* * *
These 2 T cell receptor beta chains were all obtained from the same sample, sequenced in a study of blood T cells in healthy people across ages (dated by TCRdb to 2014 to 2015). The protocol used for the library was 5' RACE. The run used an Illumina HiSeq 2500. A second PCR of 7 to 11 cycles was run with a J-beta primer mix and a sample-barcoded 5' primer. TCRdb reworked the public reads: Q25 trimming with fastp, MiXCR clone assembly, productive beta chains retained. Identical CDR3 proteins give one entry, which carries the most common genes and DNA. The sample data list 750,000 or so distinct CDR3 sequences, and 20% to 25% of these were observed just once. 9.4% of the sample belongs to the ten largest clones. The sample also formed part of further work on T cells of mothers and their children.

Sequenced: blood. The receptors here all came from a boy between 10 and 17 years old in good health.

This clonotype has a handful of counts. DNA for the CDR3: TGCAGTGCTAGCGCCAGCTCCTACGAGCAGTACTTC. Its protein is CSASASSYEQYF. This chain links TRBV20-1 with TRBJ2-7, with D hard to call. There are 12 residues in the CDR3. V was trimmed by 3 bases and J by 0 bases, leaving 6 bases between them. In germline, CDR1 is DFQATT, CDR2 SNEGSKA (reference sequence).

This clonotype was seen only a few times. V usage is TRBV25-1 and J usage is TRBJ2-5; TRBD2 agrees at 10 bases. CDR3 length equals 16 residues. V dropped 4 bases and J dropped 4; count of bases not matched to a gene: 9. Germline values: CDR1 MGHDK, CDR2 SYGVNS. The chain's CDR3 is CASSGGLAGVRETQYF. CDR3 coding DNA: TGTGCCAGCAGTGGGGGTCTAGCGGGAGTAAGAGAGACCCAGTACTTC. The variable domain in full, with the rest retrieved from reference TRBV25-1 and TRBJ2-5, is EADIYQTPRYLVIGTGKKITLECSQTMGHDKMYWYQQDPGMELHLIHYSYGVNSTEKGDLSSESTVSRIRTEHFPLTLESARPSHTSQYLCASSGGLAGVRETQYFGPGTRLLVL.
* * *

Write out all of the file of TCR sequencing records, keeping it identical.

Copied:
These 2 T cell receptor beta chains were all obtained from the same sample, sequenced in a study of blood T cells in healthy people across ages (dated by TCRdb to 2014 to 2015). The protocol used for the library was 5' RACE. The run used an Illumina HiSeq 2500. A second PCR of 7 to 11 cycles was run with a J-beta primer mix and a sample-barcoded 5' primer. TCRdb reworked the public reads: Q25 trimming with fastp, MiXCR clone assembly, productive beta chains retained. Identical CDR3 proteins give one entry, which carries the most common genes and DNA. The sample data list 750,000 or so distinct CDR3 sequences, and 20% to 25% of these were observed just once. 9.4% of the sample belongs to the ten largest clones. The sample also formed part of further work on T cells of mothers and their children.

Sequenced: blood. The receptors here all came from a boy between 10 and 17 years old in good health.

This clonotype has a handful of counts. DNA for the CDR3: TGCAGTGCTAGCGCCAGCTCCTACGAGCAGTACTTC. Its protein is CSASASSYEQYF. This chain links TRBV20-1 with TRBJ2-7, with D hard to call. There are 12 residues in the CDR3. V was trimmed by 3 bases and J by 0 bases, leaving 6 bases between them. In germline, CDR1 is DFQATT, CDR2 SNEGSKA (reference sequence).

This clonotype was seen only a few times. V usage is TRBV25-1 and J usage is TRBJ2-5; TRBD2 agrees at 10 bases. CDR3 length equals 16 residues. V dropped 4 bases and J dropped 4; count of bases not matched to a gene: 9. Germline values: CDR1 MGHDK, CDR2 SYGVNS. The chain's CDR3 is CASSGGLAGVRETQYF. CDR3 coding DNA: TGTGCCAGCAGTGGGGGTCTAGCGGGAGTAAGAGAGACCCAGTACTTC. The variable domain in full, with the rest retrieved from reference TRBV25-1 and TRBJ2-5, is EADIYQTPRYLVIGTGKKITLECSQTMGHDKMYWYQQDPGMELHLIHYSYGVNSTEKGDLSSESTVSRIRTEHFPLTLESARPSHTSQYLCASSGGLAGVRETQYFGPGTRLLVL.